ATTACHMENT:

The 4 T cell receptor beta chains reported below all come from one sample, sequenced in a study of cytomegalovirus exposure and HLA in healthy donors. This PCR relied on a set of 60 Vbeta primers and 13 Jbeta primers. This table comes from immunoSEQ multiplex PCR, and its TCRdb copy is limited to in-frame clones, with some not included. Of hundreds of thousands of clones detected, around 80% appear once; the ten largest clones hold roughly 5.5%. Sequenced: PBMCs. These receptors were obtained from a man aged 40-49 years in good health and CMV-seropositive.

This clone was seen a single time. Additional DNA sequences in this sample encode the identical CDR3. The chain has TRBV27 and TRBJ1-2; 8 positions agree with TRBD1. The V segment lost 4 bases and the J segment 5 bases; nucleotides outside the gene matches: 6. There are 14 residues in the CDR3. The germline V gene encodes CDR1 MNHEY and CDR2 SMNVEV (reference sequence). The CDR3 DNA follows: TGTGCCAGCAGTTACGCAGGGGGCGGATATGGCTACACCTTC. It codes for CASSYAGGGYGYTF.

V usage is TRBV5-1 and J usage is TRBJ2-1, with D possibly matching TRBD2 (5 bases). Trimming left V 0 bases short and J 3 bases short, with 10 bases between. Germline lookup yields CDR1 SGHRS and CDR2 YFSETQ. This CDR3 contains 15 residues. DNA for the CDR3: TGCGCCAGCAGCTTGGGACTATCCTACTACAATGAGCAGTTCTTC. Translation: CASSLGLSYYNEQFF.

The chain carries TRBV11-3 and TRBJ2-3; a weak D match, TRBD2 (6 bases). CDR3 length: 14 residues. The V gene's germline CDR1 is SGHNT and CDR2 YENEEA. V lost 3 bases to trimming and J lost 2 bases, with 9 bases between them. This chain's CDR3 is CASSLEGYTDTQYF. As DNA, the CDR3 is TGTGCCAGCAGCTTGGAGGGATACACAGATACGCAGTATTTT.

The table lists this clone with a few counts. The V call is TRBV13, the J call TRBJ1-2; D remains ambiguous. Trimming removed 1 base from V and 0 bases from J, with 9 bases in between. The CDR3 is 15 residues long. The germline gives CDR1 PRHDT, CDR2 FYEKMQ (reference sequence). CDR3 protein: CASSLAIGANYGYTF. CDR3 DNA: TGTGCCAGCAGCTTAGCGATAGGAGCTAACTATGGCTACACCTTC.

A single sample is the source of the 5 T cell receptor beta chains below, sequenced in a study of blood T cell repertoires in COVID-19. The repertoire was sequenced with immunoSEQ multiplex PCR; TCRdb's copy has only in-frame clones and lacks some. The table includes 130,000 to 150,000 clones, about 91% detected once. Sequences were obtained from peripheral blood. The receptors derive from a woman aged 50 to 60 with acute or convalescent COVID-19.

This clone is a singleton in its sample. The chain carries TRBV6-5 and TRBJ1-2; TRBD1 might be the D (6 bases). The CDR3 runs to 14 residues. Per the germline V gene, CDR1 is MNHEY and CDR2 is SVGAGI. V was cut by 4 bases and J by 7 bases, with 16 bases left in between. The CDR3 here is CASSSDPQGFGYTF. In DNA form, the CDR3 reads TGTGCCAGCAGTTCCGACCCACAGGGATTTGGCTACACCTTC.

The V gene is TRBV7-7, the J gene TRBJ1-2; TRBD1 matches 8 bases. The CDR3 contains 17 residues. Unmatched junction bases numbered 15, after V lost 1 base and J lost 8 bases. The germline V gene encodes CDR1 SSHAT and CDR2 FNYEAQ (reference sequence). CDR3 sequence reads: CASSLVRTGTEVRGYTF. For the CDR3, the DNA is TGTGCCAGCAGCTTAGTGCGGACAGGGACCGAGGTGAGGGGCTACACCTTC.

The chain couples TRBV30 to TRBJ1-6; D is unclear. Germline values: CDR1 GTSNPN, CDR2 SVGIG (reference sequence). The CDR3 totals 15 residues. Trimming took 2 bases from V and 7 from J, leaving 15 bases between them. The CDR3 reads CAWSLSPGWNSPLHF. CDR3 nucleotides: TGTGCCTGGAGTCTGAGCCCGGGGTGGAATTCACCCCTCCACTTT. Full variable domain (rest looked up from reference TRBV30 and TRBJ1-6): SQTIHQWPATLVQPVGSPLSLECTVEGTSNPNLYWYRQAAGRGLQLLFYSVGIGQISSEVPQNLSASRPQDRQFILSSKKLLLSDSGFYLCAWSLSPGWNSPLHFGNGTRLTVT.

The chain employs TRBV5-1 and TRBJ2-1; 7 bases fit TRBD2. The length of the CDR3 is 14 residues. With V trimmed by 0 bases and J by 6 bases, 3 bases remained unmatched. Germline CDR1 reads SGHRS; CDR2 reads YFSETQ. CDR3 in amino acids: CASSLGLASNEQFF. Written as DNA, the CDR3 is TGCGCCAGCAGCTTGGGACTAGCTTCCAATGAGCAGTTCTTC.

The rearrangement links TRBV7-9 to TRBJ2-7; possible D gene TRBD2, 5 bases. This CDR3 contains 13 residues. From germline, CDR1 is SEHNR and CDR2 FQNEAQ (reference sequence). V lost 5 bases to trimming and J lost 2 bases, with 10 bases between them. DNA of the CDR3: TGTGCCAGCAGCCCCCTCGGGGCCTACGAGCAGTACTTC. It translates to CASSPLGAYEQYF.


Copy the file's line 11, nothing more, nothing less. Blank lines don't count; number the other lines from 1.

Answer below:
The rearrangement links TRBV7-9 to TRBJ2-7; possible D gene TRBD2, 5 bases. This CDR3 contains 13 residues. From germline, CDR1 is SEHNR and CDR2 FQNEAQ (reference sequence). V lost 5 bases to trimming and J lost 2 bases, with 10 bases between them. DNA of the CDR3: TGTGCCAGCAGCCCCCTCGGGGCCTACGAGCAGTACTTC. It translates to CASSPLGAYEQYF.